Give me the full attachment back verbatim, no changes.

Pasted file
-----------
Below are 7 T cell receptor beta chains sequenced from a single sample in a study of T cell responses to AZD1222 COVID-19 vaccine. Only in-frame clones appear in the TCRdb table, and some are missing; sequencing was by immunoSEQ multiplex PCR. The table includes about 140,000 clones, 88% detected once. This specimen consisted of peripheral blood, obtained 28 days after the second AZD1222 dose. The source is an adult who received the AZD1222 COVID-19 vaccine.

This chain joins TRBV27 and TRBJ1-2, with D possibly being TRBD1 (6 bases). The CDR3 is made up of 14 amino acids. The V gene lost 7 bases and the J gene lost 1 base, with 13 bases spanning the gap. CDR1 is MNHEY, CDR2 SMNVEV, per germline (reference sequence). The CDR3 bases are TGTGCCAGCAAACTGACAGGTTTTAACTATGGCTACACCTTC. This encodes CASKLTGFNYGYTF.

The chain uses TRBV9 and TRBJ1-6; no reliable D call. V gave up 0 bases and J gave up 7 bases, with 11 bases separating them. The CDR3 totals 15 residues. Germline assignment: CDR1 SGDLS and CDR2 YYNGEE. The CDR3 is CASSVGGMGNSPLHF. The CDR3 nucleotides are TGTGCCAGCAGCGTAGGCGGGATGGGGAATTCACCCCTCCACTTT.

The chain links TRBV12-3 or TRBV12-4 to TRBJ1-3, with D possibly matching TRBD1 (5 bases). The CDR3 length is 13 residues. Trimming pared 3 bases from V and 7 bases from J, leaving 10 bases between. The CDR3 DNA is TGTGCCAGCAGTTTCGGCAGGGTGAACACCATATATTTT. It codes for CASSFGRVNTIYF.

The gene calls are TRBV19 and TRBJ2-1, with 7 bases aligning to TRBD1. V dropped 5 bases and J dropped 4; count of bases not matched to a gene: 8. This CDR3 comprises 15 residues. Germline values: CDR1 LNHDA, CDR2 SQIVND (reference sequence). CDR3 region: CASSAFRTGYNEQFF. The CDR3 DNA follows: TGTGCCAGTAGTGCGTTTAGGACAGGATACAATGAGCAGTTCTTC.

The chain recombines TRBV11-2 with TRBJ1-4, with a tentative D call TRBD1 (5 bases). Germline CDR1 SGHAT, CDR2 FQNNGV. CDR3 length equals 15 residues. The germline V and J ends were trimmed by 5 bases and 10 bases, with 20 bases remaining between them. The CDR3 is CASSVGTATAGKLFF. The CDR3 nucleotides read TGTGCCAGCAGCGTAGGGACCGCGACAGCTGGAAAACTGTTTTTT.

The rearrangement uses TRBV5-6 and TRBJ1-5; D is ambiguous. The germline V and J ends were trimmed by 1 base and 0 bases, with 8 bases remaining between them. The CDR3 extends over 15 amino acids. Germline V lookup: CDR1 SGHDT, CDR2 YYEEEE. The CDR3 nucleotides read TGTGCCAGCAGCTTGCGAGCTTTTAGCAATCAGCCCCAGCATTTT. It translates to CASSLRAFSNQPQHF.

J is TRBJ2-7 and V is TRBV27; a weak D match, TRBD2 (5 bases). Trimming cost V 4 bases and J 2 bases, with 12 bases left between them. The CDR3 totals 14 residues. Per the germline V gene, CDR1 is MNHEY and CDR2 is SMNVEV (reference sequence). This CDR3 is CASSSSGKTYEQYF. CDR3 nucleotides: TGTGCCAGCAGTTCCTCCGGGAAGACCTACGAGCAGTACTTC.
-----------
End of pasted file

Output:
Below are 7 T cell receptor beta chains sequenced from a single sample in a study of T cell responses to AZD1222 COVID-19 vaccine. Only in-frame clones appear in the TCRdb table, and some are missing; sequencing was by immunoSEQ multiplex PCR. The table includes about 140,000 clones, 88% detected once. This specimen consisted of peripheral blood, obtained 28 days after the second AZD1222 dose. The source is an adult who received the AZD1222 COVID-19 vaccine.

This chain joins TRBV27 and TRBJ1-2, with D possibly being TRBD1 (6 bases). The CDR3 is made up of 14 amino acids. The V gene lost 7 bases and the J gene lost 1 base, with 13 bases spanning the gap. CDR1 is MNHEY, CDR2 SMNVEV, per germline (reference sequence). The CDR3 bases are TGTGCCAGCAAACTGACAGGTTTTAACTATGGCTACACCTTC. This encodes CASKLTGFNYGYTF.

The chain uses TRBV9 and TRBJ1-6; no reliable D call. V gave up 0 bases and J gave up 7 bases, with 11 bases separating them. The CDR3 totals 15 residues. Germline assignment: CDR1 SGDLS and CDR2 YYNGEE. The CDR3 is CASSVGGMGNSPLHF. The CDR3 nucleotides are TGTGCCAGCAGCGTAGGCGGGATGGGGAATTCACCCCTCCACTTT.

The chain links TRBV12-3 or TRBV12-4 to TRBJ1-3, with D possibly matching TRBD1 (5 bases). The CDR3 length is 13 residues. Trimming pared 3 bases from V and 7 bases from J, leaving 10 bases between. The CDR3 DNA is TGTGCCAGCAGTTTCGGCAGGGTGAACACCATATATTTT. It codes for CASSFGRVNTIYF.

The gene calls are TRBV19 and TRBJ2-1, with 7 bases aligning to TRBD1. V dropped 5 bases and J dropped 4; count of bases not matched to a gene: 8. This CDR3 comprises 15 residues. Germline values: CDR1 LNHDA, CDR2 SQIVND (reference sequence). CDR3 region: CASSAFRTGYNEQFF. The CDR3 DNA follows: TGTGCCAGTAGTGCGTTTAGGACAGGATACAATGAGCAGTTCTTC.

The chain recombines TRBV11-2 with TRBJ1-4, with a tentative D call TRBD1 (5 bases). Germline CDR1 SGHAT, CDR2 FQNNGV. CDR3 length equals 15 residues. The germline V and J ends were trimmed by 5 bases and 10 bases, with 20 bases remaining between them. The CDR3 is CASSVGTATAGKLFF. The CDR3 nucleotides read TGTGCCAGCAGCGTAGGGACCGCGACAGCTGGAAAACTGTTTTTT.

The rearrangement uses TRBV5-6 and TRBJ1-5; D is ambiguous. The germline V and J ends were trimmed by 1 base and 0 bases, with 8 bases remaining between them. The CDR3 extends over 15 amino acids. Germline V lookup: CDR1 SGHDT, CDR2 YYEEEE. The CDR3 nucleotides read TGTGCCAGCAGCTTGCGAGCTTTTAGCAATCAGCCCCAGCATTTT. It translates to CASSLRAFSNQPQHF.

J is TRBJ2-7 and V is TRBV27; a weak D match, TRBD2 (5 bases). Trimming cost V 4 bases and J 2 bases, with 12 bases left between them. The CDR3 totals 14 residues. Per the germline V gene, CDR1 is MNHEY and CDR2 is SMNVEV (reference sequence). This CDR3 is CASSSSGKTYEQYF. CDR3 nucleotides: TGTGCCAGCAGTTCCTCCGGGAAGACCTACGAGCAGTACTTC.